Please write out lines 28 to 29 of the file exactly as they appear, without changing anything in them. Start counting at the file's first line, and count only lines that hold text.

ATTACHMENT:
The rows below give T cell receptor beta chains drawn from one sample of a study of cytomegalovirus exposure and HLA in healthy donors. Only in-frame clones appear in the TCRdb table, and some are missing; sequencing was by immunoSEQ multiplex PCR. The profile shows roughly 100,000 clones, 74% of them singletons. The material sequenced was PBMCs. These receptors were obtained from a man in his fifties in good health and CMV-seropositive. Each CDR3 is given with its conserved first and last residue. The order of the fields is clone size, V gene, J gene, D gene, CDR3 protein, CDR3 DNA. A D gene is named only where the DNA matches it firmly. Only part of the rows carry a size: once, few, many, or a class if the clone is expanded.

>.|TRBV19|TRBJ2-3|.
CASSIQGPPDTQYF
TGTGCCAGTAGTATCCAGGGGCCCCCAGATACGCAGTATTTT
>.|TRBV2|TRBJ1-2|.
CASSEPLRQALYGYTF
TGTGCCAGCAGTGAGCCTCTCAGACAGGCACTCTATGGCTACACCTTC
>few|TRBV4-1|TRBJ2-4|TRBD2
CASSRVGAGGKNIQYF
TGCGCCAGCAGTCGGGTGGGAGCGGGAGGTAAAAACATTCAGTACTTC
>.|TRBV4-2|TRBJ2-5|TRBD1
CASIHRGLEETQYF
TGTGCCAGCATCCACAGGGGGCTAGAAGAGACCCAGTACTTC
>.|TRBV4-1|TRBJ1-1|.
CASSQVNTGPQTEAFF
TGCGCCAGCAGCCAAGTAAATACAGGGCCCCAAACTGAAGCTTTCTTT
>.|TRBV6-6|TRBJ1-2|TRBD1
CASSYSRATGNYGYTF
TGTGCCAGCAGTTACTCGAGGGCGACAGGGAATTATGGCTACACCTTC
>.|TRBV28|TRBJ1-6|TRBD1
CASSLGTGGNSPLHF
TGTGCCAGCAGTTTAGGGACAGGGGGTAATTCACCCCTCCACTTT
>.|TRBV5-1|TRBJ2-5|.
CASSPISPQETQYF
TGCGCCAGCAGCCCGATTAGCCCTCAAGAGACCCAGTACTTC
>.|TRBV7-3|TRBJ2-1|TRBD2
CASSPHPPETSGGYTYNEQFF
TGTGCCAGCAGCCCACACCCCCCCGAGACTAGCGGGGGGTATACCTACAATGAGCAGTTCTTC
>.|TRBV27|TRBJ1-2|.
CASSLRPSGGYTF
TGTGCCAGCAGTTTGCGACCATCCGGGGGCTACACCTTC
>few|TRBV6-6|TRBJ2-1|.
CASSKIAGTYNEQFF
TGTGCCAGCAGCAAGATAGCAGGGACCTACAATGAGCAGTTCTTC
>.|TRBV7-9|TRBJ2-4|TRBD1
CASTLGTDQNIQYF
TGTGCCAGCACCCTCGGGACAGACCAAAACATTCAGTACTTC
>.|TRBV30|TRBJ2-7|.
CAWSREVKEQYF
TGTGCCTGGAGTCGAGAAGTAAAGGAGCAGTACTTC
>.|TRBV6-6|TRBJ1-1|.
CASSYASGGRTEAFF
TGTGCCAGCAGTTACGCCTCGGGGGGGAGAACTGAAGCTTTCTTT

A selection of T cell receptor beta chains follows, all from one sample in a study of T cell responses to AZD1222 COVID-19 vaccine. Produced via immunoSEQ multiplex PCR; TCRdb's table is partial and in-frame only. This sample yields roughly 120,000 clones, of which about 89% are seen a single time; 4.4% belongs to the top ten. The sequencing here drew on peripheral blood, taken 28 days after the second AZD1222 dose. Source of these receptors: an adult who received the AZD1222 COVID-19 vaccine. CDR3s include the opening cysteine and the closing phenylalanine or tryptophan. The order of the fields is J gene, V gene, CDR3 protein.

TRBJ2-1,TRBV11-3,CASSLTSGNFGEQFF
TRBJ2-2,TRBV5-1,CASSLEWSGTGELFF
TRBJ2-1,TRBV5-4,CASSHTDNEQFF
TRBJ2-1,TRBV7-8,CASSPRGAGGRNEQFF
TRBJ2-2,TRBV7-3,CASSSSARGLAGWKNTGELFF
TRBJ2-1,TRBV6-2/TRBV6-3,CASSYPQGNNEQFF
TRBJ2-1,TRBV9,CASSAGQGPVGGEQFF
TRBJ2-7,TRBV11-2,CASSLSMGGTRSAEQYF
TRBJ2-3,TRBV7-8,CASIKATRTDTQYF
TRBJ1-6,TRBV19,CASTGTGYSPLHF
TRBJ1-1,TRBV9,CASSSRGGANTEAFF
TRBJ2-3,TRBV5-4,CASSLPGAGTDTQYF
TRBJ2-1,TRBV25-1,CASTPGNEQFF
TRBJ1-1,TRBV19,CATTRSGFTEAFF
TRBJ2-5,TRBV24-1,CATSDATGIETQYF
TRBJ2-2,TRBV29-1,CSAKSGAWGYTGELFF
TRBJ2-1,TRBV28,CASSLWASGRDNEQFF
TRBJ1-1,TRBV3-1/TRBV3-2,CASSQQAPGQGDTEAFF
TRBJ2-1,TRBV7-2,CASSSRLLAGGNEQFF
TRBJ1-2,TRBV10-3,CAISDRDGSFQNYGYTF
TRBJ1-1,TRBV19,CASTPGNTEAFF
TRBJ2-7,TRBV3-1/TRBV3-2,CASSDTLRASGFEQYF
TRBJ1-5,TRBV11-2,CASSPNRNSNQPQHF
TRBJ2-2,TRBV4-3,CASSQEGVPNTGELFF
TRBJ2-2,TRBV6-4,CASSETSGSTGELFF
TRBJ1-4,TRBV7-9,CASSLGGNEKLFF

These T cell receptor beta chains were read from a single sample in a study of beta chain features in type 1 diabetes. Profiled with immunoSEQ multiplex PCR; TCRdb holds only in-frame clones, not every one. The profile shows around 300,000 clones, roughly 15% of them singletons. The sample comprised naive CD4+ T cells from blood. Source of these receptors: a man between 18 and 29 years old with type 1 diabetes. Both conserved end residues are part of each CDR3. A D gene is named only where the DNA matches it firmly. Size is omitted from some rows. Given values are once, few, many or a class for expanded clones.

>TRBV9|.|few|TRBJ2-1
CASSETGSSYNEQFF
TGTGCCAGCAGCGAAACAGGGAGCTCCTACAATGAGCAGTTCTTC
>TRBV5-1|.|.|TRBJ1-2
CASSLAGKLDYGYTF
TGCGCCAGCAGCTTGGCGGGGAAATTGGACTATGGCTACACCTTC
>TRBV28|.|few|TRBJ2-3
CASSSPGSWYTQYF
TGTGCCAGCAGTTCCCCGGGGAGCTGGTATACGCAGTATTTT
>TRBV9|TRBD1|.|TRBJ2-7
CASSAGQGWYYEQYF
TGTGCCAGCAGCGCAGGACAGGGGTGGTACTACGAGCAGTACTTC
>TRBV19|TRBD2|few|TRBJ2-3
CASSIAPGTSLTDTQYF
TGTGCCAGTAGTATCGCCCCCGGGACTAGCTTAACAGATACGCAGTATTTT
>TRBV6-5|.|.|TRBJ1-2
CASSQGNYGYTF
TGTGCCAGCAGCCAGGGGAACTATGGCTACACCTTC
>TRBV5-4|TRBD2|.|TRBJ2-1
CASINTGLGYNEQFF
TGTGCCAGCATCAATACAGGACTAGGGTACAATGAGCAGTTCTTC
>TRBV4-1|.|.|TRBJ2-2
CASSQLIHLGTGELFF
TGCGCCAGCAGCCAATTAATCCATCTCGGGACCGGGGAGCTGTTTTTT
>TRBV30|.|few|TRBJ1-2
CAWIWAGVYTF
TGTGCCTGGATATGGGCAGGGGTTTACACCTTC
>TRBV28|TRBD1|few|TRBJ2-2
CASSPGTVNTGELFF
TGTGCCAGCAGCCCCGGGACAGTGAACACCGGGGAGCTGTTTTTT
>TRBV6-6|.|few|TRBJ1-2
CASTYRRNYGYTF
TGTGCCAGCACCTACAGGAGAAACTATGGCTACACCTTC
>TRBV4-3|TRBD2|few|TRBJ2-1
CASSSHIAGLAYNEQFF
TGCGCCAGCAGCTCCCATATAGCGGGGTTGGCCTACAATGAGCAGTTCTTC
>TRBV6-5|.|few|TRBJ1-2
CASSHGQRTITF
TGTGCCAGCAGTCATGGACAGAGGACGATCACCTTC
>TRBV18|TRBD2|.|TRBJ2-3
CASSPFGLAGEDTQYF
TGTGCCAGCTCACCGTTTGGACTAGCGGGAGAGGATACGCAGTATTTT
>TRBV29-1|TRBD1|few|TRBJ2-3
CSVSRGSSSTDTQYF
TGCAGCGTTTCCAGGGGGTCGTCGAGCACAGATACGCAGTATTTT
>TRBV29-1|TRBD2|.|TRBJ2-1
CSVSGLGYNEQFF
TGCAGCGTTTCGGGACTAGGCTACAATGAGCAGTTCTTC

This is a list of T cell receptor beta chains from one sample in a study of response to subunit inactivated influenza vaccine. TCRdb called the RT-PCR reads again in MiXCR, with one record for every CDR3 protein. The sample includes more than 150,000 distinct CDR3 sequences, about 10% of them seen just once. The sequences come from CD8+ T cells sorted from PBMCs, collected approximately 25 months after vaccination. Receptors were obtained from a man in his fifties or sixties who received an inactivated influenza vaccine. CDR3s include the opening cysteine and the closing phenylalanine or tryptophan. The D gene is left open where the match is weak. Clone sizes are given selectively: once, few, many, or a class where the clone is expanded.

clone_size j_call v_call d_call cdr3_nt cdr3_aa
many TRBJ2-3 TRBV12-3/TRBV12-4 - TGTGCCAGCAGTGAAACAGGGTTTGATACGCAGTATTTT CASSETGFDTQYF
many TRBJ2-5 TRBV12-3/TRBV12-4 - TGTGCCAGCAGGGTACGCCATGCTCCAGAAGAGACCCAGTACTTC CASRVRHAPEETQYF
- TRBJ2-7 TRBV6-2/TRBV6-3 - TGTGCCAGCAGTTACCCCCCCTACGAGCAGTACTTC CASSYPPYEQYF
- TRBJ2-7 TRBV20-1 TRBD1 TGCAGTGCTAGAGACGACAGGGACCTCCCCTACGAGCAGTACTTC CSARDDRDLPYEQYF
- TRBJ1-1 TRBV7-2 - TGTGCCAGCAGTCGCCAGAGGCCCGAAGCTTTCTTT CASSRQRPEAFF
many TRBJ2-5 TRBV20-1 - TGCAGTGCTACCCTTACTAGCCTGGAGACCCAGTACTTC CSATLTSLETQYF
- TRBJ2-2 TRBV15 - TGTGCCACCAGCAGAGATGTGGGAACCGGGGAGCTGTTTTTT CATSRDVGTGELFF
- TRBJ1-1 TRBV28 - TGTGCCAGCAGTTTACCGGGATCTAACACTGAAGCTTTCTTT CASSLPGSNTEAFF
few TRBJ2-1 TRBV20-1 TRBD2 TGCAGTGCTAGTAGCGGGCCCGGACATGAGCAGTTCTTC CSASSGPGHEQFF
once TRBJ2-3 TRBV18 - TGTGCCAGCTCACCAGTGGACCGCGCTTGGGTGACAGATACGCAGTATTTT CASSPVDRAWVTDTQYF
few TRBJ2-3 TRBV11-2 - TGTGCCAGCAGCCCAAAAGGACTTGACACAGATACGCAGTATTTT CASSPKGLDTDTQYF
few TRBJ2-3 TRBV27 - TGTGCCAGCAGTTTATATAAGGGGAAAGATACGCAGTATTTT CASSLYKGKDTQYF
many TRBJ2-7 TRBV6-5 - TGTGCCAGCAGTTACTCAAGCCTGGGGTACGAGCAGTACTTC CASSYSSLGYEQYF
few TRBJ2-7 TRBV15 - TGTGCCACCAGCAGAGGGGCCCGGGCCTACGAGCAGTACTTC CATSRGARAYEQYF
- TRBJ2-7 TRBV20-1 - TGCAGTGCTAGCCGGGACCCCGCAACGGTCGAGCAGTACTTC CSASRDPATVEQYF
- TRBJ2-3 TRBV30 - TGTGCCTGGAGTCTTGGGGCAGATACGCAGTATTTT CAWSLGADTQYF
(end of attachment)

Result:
TGTGCCAGCAGCCCACACCCCCCCGAGACTAGCGGGGGGTATACCTACAATGAGCAGTTCTTC
>.|TRBV27|TRBJ1-2|.